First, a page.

FATE AND KARMA
“Laban said, It is not the practice in our place to put the younger before the older.” (Genesis 29:26)
Today I want to speak of two words which are often overused and misunderstood – fate and karma. Something bad happens to us and we say, “This is my fate.” Or perhaps we say, “This is my karma.” Sometimes we say both, “This is my fate and my karma.” But the words have entirely different meanings and come from different traditions.
Fate comes from the ancient Greeks. It refers to humans being victims of events beyond their control, often at the hands of capricious gods. When Oedipus was fated to murder his father and marry his mother, events were set into motion beyond the power of any human. In Sophocles’ famous play, Oedipus Rex, when his parents learned of the oracle regarding their son, they tried infanticide. It failed, and as fate would have it, Oedipus killed his father Laius and married his mother Jocasta. When he learned what he had done, he put out his eyes in horror. (Greek tragedies are never pleasant.)
Fate means events are beyond our control. Perhaps this is best described by the saying from Omar Khayyam’s The Rubaiyat, “The moving finger writes, and having writ, moves on. Nor your piety nor wit shall lure it back to cancel half a line, nor all your tears wash out a word of it.”
Karma comes from ancient India, and is a key part of the Hindu and Buddhist traditions. Events in our life happen because of our actions. But they are actions we performed in a previous life. These traditions believe in Samsara, we humans are reborn over and over again, until we can finally escape the cycle. Our behavior in one life will affect our destiny in the next. Karma is a brilliant solution to the problem of suffering. We suffer in this life because of our actions in a previous life. If we do good in this life, our next will be more positive.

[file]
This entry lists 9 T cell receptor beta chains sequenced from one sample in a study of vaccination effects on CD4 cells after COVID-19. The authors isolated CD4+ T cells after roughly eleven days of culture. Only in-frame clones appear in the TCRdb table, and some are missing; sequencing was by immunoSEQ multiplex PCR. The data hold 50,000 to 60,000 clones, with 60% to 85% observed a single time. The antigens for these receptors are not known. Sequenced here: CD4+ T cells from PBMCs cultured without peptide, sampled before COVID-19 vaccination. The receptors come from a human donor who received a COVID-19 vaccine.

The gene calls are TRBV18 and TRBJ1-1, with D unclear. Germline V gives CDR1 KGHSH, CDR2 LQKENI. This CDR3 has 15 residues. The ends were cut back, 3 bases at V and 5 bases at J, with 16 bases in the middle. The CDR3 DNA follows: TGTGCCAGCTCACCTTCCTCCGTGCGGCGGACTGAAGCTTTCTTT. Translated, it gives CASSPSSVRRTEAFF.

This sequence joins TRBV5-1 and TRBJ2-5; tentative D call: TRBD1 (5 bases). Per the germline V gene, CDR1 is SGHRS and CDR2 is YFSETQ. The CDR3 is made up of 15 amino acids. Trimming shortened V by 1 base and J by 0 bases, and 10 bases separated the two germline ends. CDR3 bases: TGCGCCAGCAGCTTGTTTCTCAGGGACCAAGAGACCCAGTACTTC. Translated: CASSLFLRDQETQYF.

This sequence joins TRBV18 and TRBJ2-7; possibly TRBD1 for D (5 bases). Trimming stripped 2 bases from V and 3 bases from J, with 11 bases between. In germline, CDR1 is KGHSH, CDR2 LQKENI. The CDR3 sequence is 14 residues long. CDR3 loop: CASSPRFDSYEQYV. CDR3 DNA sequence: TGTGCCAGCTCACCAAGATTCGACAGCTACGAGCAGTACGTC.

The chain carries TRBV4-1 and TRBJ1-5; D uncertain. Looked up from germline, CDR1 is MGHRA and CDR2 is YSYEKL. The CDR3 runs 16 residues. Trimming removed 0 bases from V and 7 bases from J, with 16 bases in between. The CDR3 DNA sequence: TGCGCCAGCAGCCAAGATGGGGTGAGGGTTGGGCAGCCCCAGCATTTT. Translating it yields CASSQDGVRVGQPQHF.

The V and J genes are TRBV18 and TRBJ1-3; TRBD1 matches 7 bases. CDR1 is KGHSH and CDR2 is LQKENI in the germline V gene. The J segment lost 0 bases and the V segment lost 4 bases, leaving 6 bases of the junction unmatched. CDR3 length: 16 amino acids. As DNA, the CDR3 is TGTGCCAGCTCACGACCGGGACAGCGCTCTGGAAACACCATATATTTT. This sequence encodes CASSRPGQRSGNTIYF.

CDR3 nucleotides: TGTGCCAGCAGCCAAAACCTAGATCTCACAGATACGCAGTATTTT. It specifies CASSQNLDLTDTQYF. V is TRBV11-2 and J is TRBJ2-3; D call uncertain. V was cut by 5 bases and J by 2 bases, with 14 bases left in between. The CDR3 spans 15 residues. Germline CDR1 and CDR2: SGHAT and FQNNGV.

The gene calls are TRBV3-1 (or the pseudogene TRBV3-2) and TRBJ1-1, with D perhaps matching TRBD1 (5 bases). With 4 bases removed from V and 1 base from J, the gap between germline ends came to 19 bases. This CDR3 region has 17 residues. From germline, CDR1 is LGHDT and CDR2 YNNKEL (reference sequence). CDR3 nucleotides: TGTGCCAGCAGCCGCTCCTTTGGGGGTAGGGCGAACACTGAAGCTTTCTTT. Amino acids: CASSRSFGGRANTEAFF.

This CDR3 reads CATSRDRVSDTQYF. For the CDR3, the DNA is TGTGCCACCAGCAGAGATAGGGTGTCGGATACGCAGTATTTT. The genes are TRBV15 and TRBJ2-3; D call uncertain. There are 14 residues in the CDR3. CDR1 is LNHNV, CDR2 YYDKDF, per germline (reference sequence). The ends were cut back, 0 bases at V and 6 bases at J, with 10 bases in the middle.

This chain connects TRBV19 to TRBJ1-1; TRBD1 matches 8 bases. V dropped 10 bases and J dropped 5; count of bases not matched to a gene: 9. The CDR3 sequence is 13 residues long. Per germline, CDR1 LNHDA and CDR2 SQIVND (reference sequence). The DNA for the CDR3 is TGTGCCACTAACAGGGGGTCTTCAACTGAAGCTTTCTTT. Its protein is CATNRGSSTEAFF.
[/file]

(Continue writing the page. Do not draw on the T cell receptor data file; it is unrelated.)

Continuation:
Fate and karma come from two separate traditions. Both agree that in our life we are victims of forces beyond our control. Sometimes that is true, but often we have far more control than we think. To quote another famous poem, Invictus by William Ernest Henley, “I am the master of my fate, I am the captain of my soul.” We humans are not mere flotsam and jetsam, carried about by the waters of chance. This is clearly indicated by a scene in this week’s portion.
Last week we read how Jacob took his older brother Esau’s birthright and then his blessing. The Torah does not seem to condemn his action. But this week we read how Jacob works seven long years to marry Rachel, the woman he loves. At the end of the seven years, following the wedding ceremony, he learns that he has married Leah, Rachel’s older sister. He confronts his father-in-law Laban on the deceit, and Laban answers, ”It is not the practice in our place to put the younger before the older.”
Jacob learns that what goes around comes around. Actions have consequences. The negative energy we put out into the world can come back to burn us. Events are not always random, but often require some serious soul searching. (By the way, today at a Jewish wedding, the groom literally lowers the veil onto his bride. It is called a bedecken. We do not want to repeat Jacob’s mistake.)
When bad things happen to us, we can follow the Greek tradition and call it fate. We can follow the Hindu tradition and call it karma. Or we can follow the Biblical tradition and see it as a time of soul searching, what the Rabbis called Heshbon HaNefesh “an accounting of our soul..” In many cases we need to take some responsibility and think about what we might do better. How can we improve our lives. The Jacob story in Genesis is a perfect time to reflect on how each of us is master of our fate and captain of our soul.